James Byrne MD, PhD, assistant professor of radiation oncology and biomedical engineering, secured a $1.2 million K08 award from the National Cancer Institute to explore the development of biofoams that may improve the effectiveness of chemotherapy and radiation therapy for rectal cancer.
Surgical resection of the rectum is associated with decreased quality of life and long-term challenges. Byrne’s research aims to identify new strategies to improve patients’ response to chemotherapy and radiation therapy and therefore reduce the likelihood of surgery.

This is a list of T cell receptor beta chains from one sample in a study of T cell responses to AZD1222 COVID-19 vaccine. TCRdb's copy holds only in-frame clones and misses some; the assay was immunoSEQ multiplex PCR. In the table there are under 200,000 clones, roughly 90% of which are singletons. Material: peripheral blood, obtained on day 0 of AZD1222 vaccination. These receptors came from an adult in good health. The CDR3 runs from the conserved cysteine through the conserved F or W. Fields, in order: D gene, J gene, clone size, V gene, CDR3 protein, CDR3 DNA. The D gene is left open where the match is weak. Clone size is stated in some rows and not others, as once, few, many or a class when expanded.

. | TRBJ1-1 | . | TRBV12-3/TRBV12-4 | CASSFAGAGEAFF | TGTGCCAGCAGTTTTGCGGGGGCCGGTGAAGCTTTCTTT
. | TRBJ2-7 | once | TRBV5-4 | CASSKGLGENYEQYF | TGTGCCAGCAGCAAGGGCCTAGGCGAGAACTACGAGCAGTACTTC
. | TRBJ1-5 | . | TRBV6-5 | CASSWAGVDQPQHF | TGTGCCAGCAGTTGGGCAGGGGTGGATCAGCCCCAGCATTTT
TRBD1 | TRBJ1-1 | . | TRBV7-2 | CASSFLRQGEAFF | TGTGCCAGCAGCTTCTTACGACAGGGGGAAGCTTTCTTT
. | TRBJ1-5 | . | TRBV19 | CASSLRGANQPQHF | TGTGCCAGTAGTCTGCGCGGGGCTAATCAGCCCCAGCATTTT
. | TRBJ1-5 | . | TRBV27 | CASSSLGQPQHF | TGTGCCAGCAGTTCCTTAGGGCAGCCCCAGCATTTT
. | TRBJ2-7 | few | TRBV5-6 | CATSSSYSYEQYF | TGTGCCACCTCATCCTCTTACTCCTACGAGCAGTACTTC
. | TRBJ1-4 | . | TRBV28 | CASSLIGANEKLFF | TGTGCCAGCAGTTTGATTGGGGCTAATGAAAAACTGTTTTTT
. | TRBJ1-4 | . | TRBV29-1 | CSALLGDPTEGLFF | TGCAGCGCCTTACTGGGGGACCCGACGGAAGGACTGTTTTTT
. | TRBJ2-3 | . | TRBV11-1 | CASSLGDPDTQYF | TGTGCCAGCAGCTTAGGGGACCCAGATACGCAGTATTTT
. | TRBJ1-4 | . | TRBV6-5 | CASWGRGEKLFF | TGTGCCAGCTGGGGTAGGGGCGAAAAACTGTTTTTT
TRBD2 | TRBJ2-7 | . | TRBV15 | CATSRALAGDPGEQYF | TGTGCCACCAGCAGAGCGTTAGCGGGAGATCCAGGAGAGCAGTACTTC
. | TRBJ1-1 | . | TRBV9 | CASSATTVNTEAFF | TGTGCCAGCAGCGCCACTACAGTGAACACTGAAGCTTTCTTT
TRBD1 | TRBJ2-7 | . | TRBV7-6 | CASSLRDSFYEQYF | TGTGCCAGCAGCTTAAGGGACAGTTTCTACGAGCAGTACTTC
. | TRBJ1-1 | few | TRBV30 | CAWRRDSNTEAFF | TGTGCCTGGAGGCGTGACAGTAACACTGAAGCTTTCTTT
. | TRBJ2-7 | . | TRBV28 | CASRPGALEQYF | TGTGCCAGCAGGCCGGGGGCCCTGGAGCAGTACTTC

At low, non-toxic concentrations, carbon monoxide (CO) has been shown to inhibit inflammation and provide anti-tumor effects. Byrne and his team are developing new methods that can deliver CO directly through the gastrointestinal tract in the form of biofoams. This approach, an alternative to inhaling CO, may help overcome the challenges of inhaled CO while reducing normal tissue injury. (source)